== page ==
The magical world of the tooth fairy

The tooth fairy is one of the newer characters to appear, traditionally visiting children after they have lost a tooth and replacing this with money or another gift underneath their pillow. It has been used by parents for many years as both as way in which to relieve some of the anxiety and fear that goes along with losing a tooth and also as a way to encourage children to look after the health of their teeth. You certainly don’t want to be taking a child to a Dental Implant Cardiff company due to lack of teeth.

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Here are some interesting facts about this magical character.

Whilst the character of the tooth fairy may be relatively new in history, the celebration of a child losing a tooth has occurred for much longer. Back in the 13th Century in the Middle East there was a tradition where the tooth that had fallen out was thrown into the air and a prayer was said for the replacement tooth to be strong and healthy. In India teeth that fall from the lower jaw are thrown into the air and those from the upper jaw and thrown to the ground. This is thought to bring about the replacement teeth growing straight. In Scandinavian countries the tradition is slightly more fearful than the thought of a airy entering your room at night to replace the tooth with a gift. They tell children about Hammaspeikko who is a tooth troll that comes looking for children who don’t brush their teeth.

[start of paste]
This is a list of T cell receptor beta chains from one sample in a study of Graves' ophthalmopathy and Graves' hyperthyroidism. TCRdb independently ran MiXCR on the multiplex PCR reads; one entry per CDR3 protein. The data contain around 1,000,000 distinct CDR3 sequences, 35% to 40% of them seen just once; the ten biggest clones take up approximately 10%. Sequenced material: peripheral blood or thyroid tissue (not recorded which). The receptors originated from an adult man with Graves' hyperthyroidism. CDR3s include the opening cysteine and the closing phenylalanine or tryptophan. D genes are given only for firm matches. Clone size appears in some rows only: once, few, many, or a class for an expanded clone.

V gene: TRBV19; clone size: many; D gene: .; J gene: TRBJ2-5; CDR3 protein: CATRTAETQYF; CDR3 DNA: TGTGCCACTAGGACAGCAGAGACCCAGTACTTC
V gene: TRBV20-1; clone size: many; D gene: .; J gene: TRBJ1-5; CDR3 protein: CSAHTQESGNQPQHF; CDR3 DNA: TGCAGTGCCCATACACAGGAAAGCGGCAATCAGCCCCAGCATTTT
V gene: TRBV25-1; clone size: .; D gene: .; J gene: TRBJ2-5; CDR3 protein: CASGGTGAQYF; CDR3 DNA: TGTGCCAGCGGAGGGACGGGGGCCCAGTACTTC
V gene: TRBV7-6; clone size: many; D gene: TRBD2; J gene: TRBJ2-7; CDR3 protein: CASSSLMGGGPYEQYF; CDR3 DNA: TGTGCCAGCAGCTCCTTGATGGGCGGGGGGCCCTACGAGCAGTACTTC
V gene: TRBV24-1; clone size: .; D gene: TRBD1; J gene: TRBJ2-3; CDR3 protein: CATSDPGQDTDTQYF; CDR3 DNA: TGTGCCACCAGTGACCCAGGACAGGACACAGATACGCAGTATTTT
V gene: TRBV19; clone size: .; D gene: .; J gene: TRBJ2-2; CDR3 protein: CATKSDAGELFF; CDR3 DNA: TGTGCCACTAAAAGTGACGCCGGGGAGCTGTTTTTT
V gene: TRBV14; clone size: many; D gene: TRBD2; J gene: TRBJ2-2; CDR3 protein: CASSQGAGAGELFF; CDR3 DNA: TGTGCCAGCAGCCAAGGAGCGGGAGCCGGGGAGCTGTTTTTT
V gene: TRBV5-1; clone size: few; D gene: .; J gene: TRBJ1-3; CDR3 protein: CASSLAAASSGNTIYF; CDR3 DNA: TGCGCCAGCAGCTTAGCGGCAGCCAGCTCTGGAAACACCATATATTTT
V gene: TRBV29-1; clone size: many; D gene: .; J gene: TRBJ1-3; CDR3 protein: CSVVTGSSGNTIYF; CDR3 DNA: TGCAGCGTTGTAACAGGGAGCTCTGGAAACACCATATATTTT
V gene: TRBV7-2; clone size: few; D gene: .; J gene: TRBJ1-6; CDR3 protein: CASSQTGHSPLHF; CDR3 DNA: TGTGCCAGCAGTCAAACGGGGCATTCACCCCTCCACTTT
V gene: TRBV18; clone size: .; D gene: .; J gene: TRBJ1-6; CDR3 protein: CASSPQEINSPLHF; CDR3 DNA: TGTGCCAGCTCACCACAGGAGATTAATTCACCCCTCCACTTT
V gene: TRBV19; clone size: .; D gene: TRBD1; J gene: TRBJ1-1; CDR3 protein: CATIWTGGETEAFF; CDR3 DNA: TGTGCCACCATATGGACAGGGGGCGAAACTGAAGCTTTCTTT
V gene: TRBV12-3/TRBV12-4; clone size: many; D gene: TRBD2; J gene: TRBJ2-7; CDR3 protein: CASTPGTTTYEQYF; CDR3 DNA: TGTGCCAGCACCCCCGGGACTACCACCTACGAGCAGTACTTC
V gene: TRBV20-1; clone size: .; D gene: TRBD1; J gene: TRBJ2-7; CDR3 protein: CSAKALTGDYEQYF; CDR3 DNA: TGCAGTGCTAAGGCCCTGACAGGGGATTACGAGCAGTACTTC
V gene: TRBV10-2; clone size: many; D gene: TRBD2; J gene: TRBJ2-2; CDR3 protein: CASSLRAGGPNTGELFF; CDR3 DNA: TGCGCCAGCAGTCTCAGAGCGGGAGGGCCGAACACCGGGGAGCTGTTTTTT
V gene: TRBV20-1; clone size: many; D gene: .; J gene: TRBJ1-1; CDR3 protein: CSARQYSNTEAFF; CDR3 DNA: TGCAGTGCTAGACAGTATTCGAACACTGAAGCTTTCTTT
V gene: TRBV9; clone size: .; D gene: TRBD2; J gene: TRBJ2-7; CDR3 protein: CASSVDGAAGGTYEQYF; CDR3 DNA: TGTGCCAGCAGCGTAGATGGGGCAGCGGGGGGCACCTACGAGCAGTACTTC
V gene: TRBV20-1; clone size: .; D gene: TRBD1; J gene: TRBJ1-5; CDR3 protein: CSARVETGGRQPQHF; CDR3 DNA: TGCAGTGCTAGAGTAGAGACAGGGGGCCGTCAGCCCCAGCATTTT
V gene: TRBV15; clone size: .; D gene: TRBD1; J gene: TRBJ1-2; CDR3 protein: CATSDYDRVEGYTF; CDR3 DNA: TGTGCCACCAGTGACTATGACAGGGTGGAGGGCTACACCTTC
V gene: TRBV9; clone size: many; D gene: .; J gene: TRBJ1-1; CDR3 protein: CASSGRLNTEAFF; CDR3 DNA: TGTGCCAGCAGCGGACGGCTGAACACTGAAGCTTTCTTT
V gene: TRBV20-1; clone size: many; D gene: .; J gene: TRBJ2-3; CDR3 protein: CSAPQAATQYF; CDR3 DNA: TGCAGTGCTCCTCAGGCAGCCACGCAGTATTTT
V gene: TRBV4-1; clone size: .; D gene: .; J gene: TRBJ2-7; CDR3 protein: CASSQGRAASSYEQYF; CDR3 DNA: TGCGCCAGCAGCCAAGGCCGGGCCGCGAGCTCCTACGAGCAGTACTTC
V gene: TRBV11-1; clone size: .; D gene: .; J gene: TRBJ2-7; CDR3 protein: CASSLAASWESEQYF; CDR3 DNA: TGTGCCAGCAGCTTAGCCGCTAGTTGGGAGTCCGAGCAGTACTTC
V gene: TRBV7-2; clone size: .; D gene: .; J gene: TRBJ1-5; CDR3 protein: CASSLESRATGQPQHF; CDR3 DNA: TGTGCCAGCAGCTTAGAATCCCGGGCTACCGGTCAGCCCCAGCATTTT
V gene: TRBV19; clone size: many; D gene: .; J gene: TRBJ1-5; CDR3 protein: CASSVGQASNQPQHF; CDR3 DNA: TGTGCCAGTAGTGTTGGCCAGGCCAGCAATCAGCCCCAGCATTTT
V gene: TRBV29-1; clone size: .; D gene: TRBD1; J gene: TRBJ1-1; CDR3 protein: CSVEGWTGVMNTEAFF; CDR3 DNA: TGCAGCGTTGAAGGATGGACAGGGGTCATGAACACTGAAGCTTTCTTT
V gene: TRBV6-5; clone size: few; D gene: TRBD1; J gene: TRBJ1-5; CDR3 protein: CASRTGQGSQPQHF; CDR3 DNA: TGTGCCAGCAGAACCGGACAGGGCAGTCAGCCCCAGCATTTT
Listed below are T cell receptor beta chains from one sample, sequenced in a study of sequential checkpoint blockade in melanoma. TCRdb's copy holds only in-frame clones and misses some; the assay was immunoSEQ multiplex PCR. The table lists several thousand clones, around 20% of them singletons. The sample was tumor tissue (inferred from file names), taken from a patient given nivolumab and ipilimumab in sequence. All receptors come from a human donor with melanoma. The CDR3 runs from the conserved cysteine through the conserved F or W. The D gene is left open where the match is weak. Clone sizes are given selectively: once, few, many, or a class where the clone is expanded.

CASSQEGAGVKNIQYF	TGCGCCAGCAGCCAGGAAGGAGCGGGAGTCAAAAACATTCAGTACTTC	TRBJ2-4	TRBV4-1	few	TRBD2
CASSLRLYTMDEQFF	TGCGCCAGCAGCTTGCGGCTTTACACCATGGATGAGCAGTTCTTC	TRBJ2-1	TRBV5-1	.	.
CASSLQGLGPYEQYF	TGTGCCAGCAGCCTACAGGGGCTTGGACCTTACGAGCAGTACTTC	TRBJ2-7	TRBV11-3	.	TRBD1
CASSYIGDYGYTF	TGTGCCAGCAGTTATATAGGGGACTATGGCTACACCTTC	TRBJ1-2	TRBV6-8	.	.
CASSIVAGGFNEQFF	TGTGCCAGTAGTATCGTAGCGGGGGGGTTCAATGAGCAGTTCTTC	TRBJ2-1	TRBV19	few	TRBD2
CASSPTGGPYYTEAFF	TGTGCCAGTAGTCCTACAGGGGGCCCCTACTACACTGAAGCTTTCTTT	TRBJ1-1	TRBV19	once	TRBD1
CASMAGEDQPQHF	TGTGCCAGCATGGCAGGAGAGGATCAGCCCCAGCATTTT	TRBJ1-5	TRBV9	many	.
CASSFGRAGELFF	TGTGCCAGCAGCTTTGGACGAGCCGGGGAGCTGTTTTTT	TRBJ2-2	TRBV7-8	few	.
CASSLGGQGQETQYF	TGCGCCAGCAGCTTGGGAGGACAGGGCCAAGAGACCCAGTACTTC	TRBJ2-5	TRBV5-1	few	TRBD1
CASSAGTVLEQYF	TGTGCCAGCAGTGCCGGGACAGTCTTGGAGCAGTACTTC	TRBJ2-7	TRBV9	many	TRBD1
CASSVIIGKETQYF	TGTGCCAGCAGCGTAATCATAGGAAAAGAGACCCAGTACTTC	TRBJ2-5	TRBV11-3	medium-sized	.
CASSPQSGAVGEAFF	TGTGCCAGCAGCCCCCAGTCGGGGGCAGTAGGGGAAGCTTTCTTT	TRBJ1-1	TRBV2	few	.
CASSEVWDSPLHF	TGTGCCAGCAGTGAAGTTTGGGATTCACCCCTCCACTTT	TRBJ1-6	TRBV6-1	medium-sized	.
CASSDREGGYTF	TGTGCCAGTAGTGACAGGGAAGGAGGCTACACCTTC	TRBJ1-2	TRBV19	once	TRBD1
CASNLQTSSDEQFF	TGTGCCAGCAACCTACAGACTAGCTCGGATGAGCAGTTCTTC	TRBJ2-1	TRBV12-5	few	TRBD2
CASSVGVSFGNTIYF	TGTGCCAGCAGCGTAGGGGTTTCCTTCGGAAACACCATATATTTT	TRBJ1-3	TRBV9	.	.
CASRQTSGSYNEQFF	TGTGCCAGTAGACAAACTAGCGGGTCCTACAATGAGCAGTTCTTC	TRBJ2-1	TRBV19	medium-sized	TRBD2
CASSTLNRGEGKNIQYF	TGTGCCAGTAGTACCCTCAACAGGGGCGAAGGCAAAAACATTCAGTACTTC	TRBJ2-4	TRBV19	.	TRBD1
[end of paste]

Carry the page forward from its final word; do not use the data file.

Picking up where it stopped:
This celebration of baby teeth being replaced by adult teeth dates all the way back to viking times when a gift was given from the parent to the child once their first baby tooth fell out. It was also believed that some vikings wor create talismen out of baby teeth as it was thought that this would bring them good luck and protection and strength during any battle that they may face.

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The amount of money that is given for a tooth varies across the world and in come cases a gift is given instead. It is thought that in the United Kingdom the average amount given for a tooth is around £2 for the first tooth that is lost and then £1 for every subsequent tooth after that.

If you find that it is sometimes a battle to get your children to clean their teeth twice a day and to clean them properly, the tooth fairy can be used as a way in which to encourage good oral hygiene. Some children are told that the tooth fairy only takes teeth and leaves a gift for those baby teeth that fallen out in a good and healthy condition.

Author: Richard Brown

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